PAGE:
Flavonoids-rich extracts have been screened for free radical scavenging and H+, K+ ATPase inhibitory activity in different in vitro models. The inhibitory potency of the flavonoids on the H+, K+ ATPase is attributed due to the presence and position of hydroxyl groups in flavonoids. H+, K+ ATPase inhibitory activity of flavonoids is due to action on the ATPase by competing with ATP binding.
The stomach has mucus to line and defend the gastric wall from the acid. Without this gastric wall mucus, the stomach wall would be likely to such things as ulcers. Flavonoids show cytoprotective effects by stimulating the mucosal content of prostaglandins and mucus in gastric mucosa. It also treats gastric mucosal lesions produced by various models of experimental ulcer and protects the gastric mucosa against different necrotic agents.
Lipid peroxidation is a natural process in small amount in the body system, primarily by the cause of numerous ROS (hydroxyl radical, hydrogen peroxide, etc.). These ROS readily attack the polyunsaturated fatty acids of the fatty acid membrane, starting a self-propagating chain reaction and change membrane lipid composition further aggravates gastric damage. The destruction of membrane lipids and the end-products of such lipid peroxidation reactions are especially dangerous for the viability of cells, even tissues. Enzymatic (CAT, superoxide dismutasse) and nonenzymatic (vitamins A and E) natural antioxidant defence mechanisms exist. Dismutation of superoxide anions by SOD interrupts the free radical chain reaction at the very beginning of the reaction and prevents reflux in oesophagus of rats. In a recent study, we evaluated the implication of oxygen-derived-free radicals in reflux esophagitis of human.
CAT is active in the cells and tissues throughout the body, where it breaks down hydrogen peroxide (H2O2) molecules into oxygen (O2) and water (H2O). At low level, hydrogen peroxide is involved in chemical signalling pathways, but at high level it produces toxicity in body cells. CAT breaks down hydrogen peroxide and stops production of ROS that can damage DNA, proteins, and cell membranes. GSH, a tripeptide (glutamyl-cysteinyl-glycine), is an extremely important cell protectant against damage by ROS. The cysteine provides an exposed free and very reactive sulphydryl group (SH), an abundant target for radical attack. This radical attack oxidizes GSH; however, its reduced form is regenerated in a redox cycle involving GSH reductase and the electron acceptor NADPH. The role of oxygen derived free radicals in GERD has been reported in the induction of GERD in recent animal studies.,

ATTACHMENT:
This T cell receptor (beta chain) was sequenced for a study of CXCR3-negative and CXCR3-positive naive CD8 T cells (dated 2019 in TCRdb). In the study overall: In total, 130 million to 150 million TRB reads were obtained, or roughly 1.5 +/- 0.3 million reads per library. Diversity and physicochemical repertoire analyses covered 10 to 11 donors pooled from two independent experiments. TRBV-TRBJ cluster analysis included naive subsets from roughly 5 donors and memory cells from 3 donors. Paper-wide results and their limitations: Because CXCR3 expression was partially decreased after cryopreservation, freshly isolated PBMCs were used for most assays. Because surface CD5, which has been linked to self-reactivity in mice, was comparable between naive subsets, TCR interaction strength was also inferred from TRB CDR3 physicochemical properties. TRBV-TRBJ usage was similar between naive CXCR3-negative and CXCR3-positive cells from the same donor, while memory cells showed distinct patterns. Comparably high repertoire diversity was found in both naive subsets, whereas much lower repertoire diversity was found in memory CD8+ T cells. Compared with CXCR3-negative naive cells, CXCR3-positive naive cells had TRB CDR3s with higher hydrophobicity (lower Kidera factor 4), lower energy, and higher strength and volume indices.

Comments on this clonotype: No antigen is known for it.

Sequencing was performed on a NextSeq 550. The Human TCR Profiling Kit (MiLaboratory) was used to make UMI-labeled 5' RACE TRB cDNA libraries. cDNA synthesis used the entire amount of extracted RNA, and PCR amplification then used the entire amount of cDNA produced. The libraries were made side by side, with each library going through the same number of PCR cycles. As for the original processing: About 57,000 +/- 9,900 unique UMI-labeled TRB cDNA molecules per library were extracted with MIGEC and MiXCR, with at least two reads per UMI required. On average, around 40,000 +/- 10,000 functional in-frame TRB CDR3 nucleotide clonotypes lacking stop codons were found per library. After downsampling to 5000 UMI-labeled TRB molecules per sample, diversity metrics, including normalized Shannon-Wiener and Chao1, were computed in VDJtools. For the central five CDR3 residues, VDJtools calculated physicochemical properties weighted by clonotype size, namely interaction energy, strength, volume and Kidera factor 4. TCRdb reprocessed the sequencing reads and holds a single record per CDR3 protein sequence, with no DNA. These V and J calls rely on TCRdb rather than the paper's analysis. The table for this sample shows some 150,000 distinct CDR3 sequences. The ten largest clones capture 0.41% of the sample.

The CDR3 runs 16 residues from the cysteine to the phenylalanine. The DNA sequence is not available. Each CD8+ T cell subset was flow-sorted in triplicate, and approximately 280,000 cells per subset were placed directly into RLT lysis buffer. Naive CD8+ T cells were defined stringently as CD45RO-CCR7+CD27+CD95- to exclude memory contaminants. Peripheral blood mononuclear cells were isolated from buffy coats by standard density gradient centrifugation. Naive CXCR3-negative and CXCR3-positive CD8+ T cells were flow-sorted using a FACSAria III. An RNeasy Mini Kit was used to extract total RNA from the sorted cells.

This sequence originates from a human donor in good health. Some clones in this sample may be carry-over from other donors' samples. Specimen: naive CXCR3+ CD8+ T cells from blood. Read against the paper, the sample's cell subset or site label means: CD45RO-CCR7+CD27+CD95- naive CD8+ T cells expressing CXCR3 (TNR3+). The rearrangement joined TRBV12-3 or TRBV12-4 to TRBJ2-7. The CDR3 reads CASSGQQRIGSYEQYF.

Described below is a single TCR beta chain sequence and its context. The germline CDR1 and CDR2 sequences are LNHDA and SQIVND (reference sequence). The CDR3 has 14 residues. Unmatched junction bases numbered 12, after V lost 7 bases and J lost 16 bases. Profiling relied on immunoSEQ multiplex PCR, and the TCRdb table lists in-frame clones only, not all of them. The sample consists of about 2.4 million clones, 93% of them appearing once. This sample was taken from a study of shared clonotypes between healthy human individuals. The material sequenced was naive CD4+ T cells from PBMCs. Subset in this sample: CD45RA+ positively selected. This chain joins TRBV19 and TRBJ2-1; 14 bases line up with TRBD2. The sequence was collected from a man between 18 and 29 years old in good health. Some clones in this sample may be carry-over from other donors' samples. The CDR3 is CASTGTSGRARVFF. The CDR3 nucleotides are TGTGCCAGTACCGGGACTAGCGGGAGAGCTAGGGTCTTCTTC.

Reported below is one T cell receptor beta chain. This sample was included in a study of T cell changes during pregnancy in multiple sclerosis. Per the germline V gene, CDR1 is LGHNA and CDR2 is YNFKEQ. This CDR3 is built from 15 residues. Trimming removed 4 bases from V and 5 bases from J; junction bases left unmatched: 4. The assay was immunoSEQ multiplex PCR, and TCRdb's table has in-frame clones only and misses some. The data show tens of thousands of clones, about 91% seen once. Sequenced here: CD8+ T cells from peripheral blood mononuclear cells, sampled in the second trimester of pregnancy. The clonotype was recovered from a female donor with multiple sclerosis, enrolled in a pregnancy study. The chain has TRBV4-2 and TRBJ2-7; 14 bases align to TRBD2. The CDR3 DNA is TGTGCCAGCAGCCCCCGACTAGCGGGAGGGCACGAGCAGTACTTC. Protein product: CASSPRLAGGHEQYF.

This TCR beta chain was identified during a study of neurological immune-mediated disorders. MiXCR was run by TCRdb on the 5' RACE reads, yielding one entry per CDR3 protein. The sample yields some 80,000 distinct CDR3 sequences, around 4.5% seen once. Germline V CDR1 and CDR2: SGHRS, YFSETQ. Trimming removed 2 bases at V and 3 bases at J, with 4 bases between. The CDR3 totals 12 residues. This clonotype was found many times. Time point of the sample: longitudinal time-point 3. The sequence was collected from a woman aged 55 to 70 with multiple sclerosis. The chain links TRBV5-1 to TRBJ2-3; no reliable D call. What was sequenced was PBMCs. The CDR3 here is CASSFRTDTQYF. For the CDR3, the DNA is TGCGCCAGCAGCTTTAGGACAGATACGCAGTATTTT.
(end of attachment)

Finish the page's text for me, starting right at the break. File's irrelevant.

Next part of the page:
The present study demonstrates that ethyl acetate fraction of E. hirta plant extract (EHEF) has suppressive effect on gastric acid secretion by stimulation of gastric mucus secretion, blocking of H+, K+ ATPase and opposition to the action of histamine due presence of flavonoids. Our observations indicate that ethyl acetate fraction of E. hirta have beneficial effect in the GERD treatment.
| Conclusion|| |
It is concluded that molecular structure of flavonoids has been reported for radical scavenging activity, antioxidant activity, stimulation of gastric mucus secretion, blocking of H+, K+ ATPase, and opposition to the action of histamine. Quercetin, rutin, and kaempferol standardized E. hirta plant extract played a crucial role in gastric mucus secretion and suppression of gastric acid secretion. The results of the study prove that E. hirta plant extract is effective against GERD in rats. That's why, it can be recommended that positive effect of the E. hirta plants may be attributed to its antisecretory and antioxidant potential, justifies the use of these seeds to treat GERD.
| Acknowledgment|| |
Authors are thankful to the Director, CSIR-National Botanical Research Institute, Lucknow for providing necessary facilities. SSG is grateful to Department of Science and Technology, Ministry of Science and Technology, New Delhi, India for providing DST-INSPIRE fellowship.
Financial support and sponsorship
Conflicts of interest
There are no conflicts of interest.
| References|| |
Singh G, Kumar P. Phytochemical study and screening for antimicrobial activity of flavonoids of Euphorbia hirta.
Int J Appl Basic Med Res 2013;3:111-6.
Lanhers MC, Fleurentin J, Dorfman P, Mortier F, Pelt JM. Analgesic antipyretic and antiinflammatory properties of Euphorbia hirta
. Planta Med 1991;57:225-31.
Yuet PK, Darah I, Chen Y, Sreeramanan S, Sasidharan S. Acute and subchronic toxicity study of Euphorbia hirta
L. Methanol Extract in Rats. Biomed Res Int 2013;2013:1-14.
Galvez J, Zarzuelo A, Crespo ME, Lorente MD, Ocete MA, Jimenez J. Antidiarrheal activity of Euphorbia hirta
extract and isolation of an active flavanoid constituent. Planta Med 1993;59:333-6.
Subramanian SP, Bhuvaneshwari S, Prasath GS. Antidiabetic and antioxidant potentials of Euphorbia hirta
leaves extract studied in streptozotocin-induced experimental diabetes in rats. Gen Physiol Biophys 2011;30:278-85.
Titilope KK, Rashidat EA, Christiana OC, Kehinde ER, Omobolaji JN, Olajide AJ. In-vitro
antimicrobial activities of Euphorbia hirta
against some clinical isolates. Agric Biol J N Am 2012;3:169-74.
Mathur A, Kambu K, Ngimbi N, Mesia K, Penge O, Lusakibanza M. Antiamoebic and spasmolytic activities of extracts from some Antidiarrhoeal traditional preparations used in Kinshasa and Congo. Phytomedicine 2000;7:31-8.
Mohamed S, Saka S, EL-Sharkawy SH, Ali AM, Muid S. Antimycotic screening of 58 Malaysian plants against plant pathogens. Pestic Sci 1996;47:259-66.
Liu Y, Murakami N, Ji H, Abreu P, Zhang S. Antimalarial flavonol glycosides from Euphorbia hirta
. Pharm Biol 2007;45:278-81.
Perumal S, Mahmud R. Chemical analysis, inhibition of biofilm formation and biofilm eradication potential of Euphorbia hirta